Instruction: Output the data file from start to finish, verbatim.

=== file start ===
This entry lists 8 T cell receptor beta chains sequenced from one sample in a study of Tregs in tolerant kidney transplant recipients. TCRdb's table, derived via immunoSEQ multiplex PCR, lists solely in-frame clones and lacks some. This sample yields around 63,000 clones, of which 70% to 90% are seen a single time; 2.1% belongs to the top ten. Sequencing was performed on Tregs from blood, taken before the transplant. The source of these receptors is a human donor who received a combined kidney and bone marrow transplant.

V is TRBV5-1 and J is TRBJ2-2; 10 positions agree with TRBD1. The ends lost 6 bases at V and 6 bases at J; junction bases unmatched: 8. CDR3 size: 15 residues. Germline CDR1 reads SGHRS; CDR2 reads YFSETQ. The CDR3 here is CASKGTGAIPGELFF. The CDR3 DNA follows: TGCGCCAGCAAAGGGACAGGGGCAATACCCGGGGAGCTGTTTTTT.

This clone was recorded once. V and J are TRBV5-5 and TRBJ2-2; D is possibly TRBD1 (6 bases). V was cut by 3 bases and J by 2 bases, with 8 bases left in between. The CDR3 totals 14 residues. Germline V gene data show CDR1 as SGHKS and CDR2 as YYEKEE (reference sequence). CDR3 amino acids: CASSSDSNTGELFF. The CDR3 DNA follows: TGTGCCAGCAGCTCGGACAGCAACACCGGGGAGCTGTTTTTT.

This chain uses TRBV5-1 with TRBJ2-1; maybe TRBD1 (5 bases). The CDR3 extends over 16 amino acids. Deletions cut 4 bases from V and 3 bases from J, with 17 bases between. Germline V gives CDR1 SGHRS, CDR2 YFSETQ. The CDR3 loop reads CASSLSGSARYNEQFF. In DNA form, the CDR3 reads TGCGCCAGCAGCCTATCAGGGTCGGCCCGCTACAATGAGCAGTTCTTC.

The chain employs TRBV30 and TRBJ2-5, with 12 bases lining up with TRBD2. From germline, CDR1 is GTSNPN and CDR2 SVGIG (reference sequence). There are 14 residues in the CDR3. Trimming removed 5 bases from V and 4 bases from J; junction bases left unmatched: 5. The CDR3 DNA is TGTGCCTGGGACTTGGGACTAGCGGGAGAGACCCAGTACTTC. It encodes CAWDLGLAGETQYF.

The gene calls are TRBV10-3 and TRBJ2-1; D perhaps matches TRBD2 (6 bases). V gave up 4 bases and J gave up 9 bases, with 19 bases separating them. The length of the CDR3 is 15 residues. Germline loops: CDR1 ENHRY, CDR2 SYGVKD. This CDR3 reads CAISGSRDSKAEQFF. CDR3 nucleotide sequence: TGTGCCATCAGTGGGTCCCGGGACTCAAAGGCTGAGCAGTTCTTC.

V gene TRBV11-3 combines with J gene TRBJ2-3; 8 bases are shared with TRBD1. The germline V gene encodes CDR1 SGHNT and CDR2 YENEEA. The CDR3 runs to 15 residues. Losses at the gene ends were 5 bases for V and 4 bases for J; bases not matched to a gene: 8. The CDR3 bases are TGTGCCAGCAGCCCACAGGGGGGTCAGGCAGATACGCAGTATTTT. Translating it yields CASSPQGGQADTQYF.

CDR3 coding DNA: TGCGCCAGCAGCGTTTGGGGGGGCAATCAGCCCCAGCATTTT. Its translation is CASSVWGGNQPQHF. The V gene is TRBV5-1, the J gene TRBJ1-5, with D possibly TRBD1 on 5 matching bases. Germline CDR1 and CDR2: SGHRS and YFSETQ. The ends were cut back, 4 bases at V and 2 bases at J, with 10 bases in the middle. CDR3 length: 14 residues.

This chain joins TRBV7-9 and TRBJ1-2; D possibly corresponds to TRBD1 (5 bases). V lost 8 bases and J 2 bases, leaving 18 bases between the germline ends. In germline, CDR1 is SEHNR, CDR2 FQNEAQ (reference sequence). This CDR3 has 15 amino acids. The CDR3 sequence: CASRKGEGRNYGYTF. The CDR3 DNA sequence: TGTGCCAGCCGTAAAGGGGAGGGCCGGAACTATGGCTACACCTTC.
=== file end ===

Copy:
This entry lists 8 T cell receptor beta chains sequenced from one sample in a study of Tregs in tolerant kidney transplant recipients. TCRdb's table, derived via immunoSEQ multiplex PCR, lists solely in-frame clones and lacks some. This sample yields around 63,000 clones, of which 70% to 90% are seen a single time; 2.1% belongs to the top ten. Sequencing was performed on Tregs from blood, taken before the transplant. The source of these receptors is a human donor who received a combined kidney and bone marrow transplant.

V is TRBV5-1 and J is TRBJ2-2; 10 positions agree with TRBD1. The ends lost 6 bases at V and 6 bases at J; junction bases unmatched: 8. CDR3 size: 15 residues. Germline CDR1 reads SGHRS; CDR2 reads YFSETQ. The CDR3 here is CASKGTGAIPGELFF. The CDR3 DNA follows: TGCGCCAGCAAAGGGACAGGGGCAATACCCGGGGAGCTGTTTTTT.

This clone was recorded once. V and J are TRBV5-5 and TRBJ2-2; D is possibly TRBD1 (6 bases). V was cut by 3 bases and J by 2 bases, with 8 bases left in between. The CDR3 totals 14 residues. Germline V gene data show CDR1 as SGHKS and CDR2 as YYEKEE (reference sequence). CDR3 amino acids: CASSSDSNTGELFF. The CDR3 DNA follows: TGTGCCAGCAGCTCGGACAGCAACACCGGGGAGCTGTTTTTT.

This chain uses TRBV5-1 with TRBJ2-1; maybe TRBD1 (5 bases). The CDR3 extends over 16 amino acids. Deletions cut 4 bases from V and 3 bases from J, with 17 bases between. Germline V gives CDR1 SGHRS, CDR2 YFSETQ. The CDR3 loop reads CASSLSGSARYNEQFF. In DNA form, the CDR3 reads TGCGCCAGCAGCCTATCAGGGTCGGCCCGCTACAATGAGCAGTTCTTC.

The chain employs TRBV30 and TRBJ2-5, with 12 bases lining up with TRBD2. From germline, CDR1 is GTSNPN and CDR2 SVGIG (reference sequence). There are 14 residues in the CDR3. Trimming removed 5 bases from V and 4 bases from J; junction bases left unmatched: 5. The CDR3 DNA is TGTGCCTGGGACTTGGGACTAGCGGGAGAGACCCAGTACTTC. It encodes CAWDLGLAGETQYF.

The gene calls are TRBV10-3 and TRBJ2-1; D perhaps matches TRBD2 (6 bases). V gave up 4 bases and J gave up 9 bases, with 19 bases separating them. The length of the CDR3 is 15 residues. Germline loops: CDR1 ENHRY, CDR2 SYGVKD. This CDR3 reads CAISGSRDSKAEQFF. CDR3 nucleotide sequence: TGTGCCATCAGTGGGTCCCGGGACTCAAAGGCTGAGCAGTTCTTC.

V gene TRBV11-3 combines with J gene TRBJ2-3; 8 bases are shared with TRBD1. The germline V gene encodes CDR1 SGHNT and CDR2 YENEEA. The CDR3 runs to 15 residues. Losses at the gene ends were 5 bases for V and 4 bases for J; bases not matched to a gene: 8. The CDR3 bases are TGTGCCAGCAGCCCACAGGGGGGTCAGGCAGATACGCAGTATTTT. Translating it yields CASSPQGGQADTQYF.

CDR3 coding DNA: TGCGCCAGCAGCGTTTGGGGGGGCAATCAGCCCCAGCATTTT. Its translation is CASSVWGGNQPQHF. The V gene is TRBV5-1, the J gene TRBJ1-5, with D possibly TRBD1 on 5 matching bases. Germline CDR1 and CDR2: SGHRS and YFSETQ. The ends were cut back, 4 bases at V and 2 bases at J, with 10 bases in the middle. CDR3 length: 14 residues.

This chain joins TRBV7-9 and TRBJ1-2; D possibly corresponds to TRBD1 (5 bases). V lost 8 bases and J 2 bases, leaving 18 bases between the germline ends. In germline, CDR1 is SEHNR, CDR2 FQNEAQ (reference sequence). This CDR3 has 15 amino acids. The CDR3 sequence: CASRKGEGRNYGYTF. The CDR3 DNA sequence: TGTGCCAGCCGTAAAGGGGAGGGCCGGAACTATGGCTACACCTTC.